Courtesy of Los Dos
Feminists throughout the world have been fighting for change through “artivism,” an increasingly popular portmanteau that means addressing injustices and raising awareness through creative expression.
“Artivism is a combination of art surveying an activist type of role, where instead of maybe working alone in their studios, they may be thinking how their work impacts the world outside of their studio,” said Vincent Burke, a ceramics professor at UTEP. “It’s making work directly in response to political concerns, personal concerns, but basically (it’s) an art that impacts and tackles broad and cultural issues.”
In the aftermath of the femicide of Isabel Cabanillas De La Torre in Ciudad Juárez, Mexico in late January, many artists have spoken out against the injustice through graffiti murals that depict her name next to phrases such as “Pinto por las que ya no están” which is Spanish for “I paint for the women who are no longer here.”
Many of Burke’s ceramics students created bones honoring Cabanillas and women that have fallen victims of feminicide.
“Artists sometimes take an interventionist approach where they’ll go to important or significant sites and either place their work there in almost a ‘guerilla’ type tactic,” Burke said. “Sometimes they can be testing the laws and putting their works out in public spaces and other times, they’re invited to do so, frankly because artists are seen as agents of change.”
The Guerilla Girls is a New York City-based group that was founded in 1985 and is amongst many feminist artivist groups in the country that have created a voice for themselves through humorous visuals, facts and works that include books, videos and posters, in which they address gender and ethnic bias and corruption in politics, art, film and pop culture.
The group’s members are known for wearing gorilla masks in public to keep their identity anonymous.
The Guerilla Girls also hold interventions and have held exhibitions at museums where they express their dedication to fight sexism and racial inequality in the art world.
El Paso has also seen an increase in artivists like the local art collective “Los Dos” who work in collaboration with visual artists that go by Maintain Studios.
Their artwork can be seen through murals in the El Paso streets of Durangito and Segundo Barrio and in Juárez, often depicting the bond between both cities and the two countries. The collective recently designed a poster for Rage Against the Machine after the band announced its comeback tour.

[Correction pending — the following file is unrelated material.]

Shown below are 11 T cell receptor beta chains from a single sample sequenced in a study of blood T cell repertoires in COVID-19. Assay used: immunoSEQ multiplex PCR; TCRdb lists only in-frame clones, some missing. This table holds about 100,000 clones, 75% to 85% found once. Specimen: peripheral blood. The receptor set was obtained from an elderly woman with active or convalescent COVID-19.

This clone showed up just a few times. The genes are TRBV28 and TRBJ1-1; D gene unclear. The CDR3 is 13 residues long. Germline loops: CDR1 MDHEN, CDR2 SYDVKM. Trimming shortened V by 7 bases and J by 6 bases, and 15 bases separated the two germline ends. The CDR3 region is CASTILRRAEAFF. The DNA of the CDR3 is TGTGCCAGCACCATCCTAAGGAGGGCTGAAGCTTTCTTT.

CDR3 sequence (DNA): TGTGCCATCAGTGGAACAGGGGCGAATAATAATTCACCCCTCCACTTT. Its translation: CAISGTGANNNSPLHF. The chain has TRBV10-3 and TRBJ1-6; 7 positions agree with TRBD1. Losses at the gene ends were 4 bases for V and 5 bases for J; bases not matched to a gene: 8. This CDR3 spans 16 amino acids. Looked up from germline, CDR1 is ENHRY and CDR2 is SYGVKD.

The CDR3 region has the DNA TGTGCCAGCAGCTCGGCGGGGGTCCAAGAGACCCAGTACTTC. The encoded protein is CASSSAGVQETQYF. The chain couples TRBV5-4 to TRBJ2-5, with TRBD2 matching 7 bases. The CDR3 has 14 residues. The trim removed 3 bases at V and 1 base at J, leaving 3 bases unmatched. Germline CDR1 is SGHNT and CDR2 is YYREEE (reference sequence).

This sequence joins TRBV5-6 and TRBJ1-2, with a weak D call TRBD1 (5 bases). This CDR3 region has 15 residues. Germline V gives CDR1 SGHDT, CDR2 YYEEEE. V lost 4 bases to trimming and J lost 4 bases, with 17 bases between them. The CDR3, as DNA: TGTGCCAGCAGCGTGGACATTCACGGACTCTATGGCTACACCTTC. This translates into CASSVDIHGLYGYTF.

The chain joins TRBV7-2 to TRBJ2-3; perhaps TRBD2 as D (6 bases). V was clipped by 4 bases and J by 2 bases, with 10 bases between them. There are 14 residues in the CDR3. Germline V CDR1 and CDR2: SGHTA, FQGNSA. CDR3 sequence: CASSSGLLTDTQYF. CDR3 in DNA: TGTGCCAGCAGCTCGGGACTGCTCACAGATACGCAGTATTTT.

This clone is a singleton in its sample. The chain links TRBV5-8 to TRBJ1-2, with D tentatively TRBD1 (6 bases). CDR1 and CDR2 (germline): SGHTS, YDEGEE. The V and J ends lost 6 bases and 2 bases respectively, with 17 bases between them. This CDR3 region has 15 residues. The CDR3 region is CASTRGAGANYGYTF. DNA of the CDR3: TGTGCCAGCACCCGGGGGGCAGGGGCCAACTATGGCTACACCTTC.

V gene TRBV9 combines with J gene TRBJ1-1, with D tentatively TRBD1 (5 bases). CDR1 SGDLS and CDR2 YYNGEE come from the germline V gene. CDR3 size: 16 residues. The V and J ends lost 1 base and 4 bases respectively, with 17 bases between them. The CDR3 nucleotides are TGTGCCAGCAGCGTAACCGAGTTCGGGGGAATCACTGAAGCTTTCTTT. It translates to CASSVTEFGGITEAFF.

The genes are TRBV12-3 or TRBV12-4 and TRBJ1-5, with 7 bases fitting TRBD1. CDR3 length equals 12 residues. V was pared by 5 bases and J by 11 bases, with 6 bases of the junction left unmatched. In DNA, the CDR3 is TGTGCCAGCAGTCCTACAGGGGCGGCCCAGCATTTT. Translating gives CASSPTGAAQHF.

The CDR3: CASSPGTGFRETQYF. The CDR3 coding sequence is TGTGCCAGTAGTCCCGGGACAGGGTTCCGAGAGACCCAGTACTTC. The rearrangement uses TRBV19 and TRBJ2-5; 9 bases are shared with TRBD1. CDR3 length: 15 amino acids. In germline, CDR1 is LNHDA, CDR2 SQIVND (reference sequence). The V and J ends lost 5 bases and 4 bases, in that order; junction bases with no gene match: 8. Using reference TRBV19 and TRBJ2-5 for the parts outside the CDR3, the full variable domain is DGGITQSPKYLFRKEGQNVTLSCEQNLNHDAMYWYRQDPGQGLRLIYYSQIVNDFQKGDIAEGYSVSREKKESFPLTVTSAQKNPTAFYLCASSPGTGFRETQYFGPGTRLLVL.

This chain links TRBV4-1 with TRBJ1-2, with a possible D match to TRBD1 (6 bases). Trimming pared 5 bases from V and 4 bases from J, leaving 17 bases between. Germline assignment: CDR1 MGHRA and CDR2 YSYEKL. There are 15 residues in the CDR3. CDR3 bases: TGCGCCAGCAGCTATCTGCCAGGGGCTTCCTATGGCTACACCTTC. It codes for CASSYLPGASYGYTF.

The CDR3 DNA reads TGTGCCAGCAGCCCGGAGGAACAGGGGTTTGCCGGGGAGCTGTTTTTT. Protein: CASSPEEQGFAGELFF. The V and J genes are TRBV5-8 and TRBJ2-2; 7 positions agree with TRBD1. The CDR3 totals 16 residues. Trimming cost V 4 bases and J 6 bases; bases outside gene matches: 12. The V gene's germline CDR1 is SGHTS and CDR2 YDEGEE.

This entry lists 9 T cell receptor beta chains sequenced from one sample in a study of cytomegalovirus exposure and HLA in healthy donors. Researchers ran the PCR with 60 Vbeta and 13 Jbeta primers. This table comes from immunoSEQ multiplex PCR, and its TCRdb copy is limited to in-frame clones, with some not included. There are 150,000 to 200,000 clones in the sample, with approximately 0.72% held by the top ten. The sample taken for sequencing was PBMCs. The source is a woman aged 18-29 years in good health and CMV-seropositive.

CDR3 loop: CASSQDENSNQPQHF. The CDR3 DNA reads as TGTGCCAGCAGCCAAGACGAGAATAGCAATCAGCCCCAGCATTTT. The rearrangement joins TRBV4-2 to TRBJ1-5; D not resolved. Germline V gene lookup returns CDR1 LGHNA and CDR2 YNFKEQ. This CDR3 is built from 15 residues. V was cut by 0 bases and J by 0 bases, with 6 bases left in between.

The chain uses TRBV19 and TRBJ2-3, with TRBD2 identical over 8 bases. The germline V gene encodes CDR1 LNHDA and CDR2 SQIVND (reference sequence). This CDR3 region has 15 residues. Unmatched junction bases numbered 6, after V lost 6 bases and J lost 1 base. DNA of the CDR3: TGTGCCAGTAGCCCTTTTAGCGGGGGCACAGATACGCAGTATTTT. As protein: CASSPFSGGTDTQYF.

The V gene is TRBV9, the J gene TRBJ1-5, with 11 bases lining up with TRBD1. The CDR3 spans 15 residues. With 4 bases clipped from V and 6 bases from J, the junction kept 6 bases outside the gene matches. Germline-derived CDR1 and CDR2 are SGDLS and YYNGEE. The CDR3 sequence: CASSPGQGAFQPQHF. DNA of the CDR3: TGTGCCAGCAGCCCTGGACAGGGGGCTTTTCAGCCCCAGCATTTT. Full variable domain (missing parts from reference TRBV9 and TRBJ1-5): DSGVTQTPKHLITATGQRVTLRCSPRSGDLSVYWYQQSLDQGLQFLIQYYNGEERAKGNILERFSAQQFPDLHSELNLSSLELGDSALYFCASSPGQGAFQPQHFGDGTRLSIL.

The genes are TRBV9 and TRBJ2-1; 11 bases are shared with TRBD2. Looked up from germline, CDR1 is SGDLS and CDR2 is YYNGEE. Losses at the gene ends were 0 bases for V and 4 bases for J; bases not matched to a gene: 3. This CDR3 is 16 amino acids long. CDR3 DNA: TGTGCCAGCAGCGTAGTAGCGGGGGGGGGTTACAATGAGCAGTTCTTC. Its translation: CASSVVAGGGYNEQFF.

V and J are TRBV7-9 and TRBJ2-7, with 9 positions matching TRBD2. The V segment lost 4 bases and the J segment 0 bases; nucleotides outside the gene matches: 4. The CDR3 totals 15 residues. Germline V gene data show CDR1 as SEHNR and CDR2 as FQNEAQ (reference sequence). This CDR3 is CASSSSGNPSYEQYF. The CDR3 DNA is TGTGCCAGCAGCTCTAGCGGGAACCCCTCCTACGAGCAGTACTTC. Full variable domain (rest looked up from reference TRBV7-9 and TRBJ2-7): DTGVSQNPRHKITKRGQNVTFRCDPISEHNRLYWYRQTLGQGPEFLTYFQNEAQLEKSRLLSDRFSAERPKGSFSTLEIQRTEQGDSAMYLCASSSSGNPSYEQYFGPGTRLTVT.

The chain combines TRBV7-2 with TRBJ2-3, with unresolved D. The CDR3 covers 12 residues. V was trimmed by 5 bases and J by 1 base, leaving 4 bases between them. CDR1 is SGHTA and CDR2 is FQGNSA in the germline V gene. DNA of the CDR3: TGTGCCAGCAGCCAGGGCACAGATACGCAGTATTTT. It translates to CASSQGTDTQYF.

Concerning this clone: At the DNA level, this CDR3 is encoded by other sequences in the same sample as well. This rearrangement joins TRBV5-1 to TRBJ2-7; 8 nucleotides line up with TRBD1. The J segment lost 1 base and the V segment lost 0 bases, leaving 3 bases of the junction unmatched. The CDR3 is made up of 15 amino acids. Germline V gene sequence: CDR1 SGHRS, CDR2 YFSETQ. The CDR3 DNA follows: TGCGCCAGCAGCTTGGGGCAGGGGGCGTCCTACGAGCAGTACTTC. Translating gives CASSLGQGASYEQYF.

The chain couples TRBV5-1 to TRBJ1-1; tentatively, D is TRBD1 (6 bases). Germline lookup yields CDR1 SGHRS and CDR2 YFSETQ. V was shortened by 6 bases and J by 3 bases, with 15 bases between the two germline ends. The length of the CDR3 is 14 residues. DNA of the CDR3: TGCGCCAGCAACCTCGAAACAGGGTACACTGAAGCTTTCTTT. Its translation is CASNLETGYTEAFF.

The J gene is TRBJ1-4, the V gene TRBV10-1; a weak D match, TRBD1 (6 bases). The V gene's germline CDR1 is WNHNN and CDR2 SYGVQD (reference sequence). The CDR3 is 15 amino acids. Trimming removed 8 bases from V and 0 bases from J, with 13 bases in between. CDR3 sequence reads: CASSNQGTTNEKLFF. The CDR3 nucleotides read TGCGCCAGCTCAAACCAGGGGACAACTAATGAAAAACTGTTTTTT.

Rage Against the Machine’s poster depicts an original design of a strong, female figure wearing a black mask with horns, carrying her child on her back.
Within her dress, there is an image of the border wall and the train as immigrants are heading towards the border crossing in hope of a better life.
The poster’s design is dedicated to the border communities, as the poster also displays the dates of borderland cities where the band will be performing at.
“Artists can act as bridges between different facets of the community to raise awareness and impact change in their communities.” Burke said.
The Art of Revolution is an art collective that initiated a social art project titled “One Million Bones,” that took four years to complete and was installed in Washington, D.C. in 2013.
The projects’ goal was to attain one million ceramic bones from all over the world and lay them at the Washington Memorial to commemorate victims of genocide in countries such as Sudan, Somalia, Burma, and the Democratic Republic of the Congo, also serving as a “visual petition.”
Based on the ongoing project that has now been installed in Silver City, New Mexico, Burke didn’t hesitate to share the project with his advanced ceramics class where he had every student conduct research on genocides that have occurred or are currently taking place across the world and create five realistic, human bones commemorating their chosen group of victims.
Burke is planning a one-day trip with his students to Silver City to lay their ceramic bones and become a part of the ongoing movement.
“Part of it was so that they can see that their work can be part of a bigger conversation and help them recontextualize their artworks out of a traditional system and see that art can function in different ways,” said Burke. “They will be exposed to it, they’re going to participate and they’re going to contribute and that’s what’s important to me that they’re contributors, and that they might find that there’s something about that in which it really captures their imagination and become a path for some of them to continue this type of work.”
Jaqueline Martinez may be reached at [email protected]